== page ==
No Child Left Behind is an assessment system where every child must be proficient in math and reading by 2014. Now Ohio and seven other states will have more flexibility with those requirements after The Ohio Department of Education expected 90 percent of schools to miss the mark without the waiver.
Ohio gets a break from the decade old requirements of No Child Left Behind
"I think that we all realized that was an unrealistic goal and this goal looks at closing that achievement gap which is much more realistic,' says Belpre Superintendent, Tony Dunn.
This new state goal will aim to shrink performance gaps between children of different income and skill levels."
Adequate yearly progress, that will no longer be the measure, instead they will use a gap closing for some groups of students such as students with special needs, or students from families in poverty and the idea is to close the achievement gap," says Dunn.
State officials say Ohio's new school rating system will be more realistic but just as aggressive
"The number of standards is going to be lessened and instead of going a mile wide and two inches deep, we're going to go a whole lot deeper," explains Dunn. "So there will be fewer standards that teachers have to cover but they will cover them in more depth."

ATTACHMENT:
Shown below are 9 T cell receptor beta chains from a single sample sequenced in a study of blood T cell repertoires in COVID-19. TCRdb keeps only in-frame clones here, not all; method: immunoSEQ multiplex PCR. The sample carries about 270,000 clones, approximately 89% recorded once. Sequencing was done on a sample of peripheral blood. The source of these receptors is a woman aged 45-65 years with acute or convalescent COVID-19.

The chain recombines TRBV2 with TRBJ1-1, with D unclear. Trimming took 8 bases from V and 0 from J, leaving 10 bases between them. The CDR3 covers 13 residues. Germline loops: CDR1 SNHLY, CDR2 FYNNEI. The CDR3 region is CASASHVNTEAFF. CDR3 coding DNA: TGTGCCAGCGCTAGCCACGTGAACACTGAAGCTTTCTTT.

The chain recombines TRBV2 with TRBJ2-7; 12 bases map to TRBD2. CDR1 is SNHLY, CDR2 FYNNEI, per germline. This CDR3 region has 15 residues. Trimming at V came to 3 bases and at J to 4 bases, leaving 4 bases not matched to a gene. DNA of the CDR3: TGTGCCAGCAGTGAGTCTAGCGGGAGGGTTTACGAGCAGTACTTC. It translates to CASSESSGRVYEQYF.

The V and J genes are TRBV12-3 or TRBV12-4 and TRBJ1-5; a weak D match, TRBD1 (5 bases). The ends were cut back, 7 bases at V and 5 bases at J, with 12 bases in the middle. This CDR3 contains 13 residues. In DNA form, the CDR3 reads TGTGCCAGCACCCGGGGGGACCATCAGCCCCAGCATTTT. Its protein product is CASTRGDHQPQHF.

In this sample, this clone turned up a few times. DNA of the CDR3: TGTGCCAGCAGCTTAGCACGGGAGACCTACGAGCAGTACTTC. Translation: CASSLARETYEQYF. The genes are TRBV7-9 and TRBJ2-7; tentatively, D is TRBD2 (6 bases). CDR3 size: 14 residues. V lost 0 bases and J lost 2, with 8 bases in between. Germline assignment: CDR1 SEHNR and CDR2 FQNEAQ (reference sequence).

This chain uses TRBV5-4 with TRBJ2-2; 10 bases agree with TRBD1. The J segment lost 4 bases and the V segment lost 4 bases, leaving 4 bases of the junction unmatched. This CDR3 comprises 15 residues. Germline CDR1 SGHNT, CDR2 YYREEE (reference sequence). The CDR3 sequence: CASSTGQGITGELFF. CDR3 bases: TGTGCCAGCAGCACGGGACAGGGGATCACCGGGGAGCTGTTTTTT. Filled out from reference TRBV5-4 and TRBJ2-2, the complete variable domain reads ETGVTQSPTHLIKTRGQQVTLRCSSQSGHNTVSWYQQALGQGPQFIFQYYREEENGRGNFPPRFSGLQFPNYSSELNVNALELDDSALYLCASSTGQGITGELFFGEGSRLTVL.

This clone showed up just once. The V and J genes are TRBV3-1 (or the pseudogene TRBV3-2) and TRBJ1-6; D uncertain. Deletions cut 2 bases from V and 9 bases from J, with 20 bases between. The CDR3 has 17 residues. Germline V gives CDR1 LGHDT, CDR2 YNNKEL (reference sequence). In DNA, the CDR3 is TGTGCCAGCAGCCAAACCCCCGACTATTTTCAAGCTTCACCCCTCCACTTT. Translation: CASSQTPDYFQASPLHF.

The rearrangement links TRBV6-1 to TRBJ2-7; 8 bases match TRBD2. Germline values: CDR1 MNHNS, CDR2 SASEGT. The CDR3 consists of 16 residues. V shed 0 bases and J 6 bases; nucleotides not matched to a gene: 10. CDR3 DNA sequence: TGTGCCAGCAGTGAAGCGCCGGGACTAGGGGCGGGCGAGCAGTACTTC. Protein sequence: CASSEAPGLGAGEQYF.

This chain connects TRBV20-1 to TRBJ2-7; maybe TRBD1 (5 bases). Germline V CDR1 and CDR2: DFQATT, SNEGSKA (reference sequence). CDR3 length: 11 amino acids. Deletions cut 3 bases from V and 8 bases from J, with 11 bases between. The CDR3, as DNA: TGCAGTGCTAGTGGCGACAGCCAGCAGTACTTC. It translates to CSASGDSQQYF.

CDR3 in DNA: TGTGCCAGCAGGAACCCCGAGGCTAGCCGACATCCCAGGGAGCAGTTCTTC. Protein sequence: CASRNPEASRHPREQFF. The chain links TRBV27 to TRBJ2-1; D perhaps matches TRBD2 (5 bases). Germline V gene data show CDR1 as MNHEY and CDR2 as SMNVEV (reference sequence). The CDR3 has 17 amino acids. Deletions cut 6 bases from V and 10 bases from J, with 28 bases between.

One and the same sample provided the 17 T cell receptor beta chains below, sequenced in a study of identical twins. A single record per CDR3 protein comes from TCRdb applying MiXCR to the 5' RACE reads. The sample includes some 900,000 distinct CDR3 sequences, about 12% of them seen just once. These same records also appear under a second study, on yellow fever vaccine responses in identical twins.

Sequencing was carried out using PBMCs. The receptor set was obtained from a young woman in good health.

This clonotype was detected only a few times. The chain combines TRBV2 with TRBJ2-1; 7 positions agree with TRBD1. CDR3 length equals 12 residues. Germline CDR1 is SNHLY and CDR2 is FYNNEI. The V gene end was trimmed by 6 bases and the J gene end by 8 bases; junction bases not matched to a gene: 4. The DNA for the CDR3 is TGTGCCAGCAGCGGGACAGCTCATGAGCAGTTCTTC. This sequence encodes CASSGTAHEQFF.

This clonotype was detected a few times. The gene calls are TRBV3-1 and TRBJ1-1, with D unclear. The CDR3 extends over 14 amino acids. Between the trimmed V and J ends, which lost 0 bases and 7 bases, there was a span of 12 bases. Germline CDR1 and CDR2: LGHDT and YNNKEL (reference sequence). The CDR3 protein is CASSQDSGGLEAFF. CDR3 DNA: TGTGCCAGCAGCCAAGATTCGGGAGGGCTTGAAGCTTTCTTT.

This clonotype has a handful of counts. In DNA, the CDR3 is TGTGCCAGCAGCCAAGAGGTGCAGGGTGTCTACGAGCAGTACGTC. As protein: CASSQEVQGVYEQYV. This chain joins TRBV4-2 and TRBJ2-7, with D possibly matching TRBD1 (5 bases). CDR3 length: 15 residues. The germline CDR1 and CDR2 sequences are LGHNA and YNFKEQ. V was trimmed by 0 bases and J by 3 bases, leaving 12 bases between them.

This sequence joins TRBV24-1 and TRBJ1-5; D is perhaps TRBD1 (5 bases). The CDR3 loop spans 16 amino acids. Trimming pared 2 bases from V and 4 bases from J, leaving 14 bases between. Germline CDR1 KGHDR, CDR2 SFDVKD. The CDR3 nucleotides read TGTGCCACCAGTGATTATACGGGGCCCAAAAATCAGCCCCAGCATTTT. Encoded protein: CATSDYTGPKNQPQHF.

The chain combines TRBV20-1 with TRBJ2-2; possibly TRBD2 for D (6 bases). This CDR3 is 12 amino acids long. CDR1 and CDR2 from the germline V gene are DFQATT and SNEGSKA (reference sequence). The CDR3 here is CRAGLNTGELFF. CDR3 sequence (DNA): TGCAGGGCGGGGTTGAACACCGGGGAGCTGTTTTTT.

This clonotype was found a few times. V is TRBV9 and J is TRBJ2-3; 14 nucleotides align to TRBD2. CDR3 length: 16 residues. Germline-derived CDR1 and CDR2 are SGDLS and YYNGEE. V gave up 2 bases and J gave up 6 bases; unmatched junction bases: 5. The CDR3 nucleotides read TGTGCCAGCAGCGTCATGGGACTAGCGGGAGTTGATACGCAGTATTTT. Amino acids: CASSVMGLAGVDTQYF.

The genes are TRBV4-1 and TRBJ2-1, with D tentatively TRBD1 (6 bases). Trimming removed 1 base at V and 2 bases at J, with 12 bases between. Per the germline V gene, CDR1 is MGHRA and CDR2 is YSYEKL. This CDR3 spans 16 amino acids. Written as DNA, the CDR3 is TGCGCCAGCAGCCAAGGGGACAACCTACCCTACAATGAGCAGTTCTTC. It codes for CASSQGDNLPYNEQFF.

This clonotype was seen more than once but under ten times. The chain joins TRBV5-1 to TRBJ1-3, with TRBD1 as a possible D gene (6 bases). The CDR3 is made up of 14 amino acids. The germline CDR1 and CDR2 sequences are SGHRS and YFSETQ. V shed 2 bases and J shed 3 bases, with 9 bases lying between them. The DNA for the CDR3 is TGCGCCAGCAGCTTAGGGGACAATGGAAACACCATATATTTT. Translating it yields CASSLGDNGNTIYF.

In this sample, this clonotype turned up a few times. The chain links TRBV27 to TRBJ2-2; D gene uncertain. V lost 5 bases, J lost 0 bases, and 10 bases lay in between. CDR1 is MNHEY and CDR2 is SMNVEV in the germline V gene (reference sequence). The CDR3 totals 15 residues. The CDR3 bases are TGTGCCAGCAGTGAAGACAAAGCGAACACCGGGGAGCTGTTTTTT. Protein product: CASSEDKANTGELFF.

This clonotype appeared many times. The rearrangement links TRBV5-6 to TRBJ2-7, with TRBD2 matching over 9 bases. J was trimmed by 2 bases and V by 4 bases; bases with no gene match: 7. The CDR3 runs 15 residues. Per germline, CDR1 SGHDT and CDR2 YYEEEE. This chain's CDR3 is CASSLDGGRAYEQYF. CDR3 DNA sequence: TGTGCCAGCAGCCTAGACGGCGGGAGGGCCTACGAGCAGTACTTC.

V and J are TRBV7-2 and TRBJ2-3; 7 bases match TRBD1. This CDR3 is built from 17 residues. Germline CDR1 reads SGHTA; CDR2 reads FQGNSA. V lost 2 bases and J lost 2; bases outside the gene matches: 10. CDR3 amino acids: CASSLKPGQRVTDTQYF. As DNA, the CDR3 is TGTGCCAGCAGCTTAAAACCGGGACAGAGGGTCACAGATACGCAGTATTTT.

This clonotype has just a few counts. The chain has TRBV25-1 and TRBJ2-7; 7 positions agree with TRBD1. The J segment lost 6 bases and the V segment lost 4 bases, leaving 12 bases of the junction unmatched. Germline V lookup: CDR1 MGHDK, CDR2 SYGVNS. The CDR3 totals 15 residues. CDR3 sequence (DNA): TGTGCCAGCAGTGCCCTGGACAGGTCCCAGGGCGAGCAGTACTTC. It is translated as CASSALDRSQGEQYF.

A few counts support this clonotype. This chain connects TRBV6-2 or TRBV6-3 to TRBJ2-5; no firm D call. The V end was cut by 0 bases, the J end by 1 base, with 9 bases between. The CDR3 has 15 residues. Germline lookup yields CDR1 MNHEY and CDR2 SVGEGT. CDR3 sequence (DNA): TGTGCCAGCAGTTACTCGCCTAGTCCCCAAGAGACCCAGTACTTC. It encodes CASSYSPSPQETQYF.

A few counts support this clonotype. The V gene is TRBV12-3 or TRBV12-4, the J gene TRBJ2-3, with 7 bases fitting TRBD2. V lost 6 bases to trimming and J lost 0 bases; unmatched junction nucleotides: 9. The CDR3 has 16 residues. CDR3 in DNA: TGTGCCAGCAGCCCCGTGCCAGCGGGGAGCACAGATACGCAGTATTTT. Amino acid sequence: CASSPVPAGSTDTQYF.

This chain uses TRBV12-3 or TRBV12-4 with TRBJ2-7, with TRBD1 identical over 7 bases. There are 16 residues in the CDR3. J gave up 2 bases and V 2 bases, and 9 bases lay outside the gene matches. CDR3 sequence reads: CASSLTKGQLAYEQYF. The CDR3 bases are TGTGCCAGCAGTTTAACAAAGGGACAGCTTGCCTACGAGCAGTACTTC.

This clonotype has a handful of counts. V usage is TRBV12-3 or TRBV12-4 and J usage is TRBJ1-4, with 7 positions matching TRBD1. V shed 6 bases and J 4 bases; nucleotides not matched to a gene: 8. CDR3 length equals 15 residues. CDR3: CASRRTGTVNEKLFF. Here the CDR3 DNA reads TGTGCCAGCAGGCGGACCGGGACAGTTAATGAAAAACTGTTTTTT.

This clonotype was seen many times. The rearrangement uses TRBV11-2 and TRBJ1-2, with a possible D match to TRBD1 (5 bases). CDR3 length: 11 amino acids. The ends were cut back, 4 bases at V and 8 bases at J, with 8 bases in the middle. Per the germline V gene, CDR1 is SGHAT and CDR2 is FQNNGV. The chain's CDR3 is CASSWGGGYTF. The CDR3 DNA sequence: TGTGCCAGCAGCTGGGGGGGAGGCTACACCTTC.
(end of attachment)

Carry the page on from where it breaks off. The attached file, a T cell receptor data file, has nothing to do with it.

Superintendent Dunn says the common core standards means a zip code can't dictate the curriculum. "That way, kids in Ohio are receiving the same curriculum as the kids in California or Minnesota. The kids in third grade need things that are appropriate for third graders no matter where they live and these common core standards will ensure that," explains Dunn.
Superintendent Dunn says with the common core standards assessments will change for everything Ohio schools do that includes a new evaluation system for teachers and principals.
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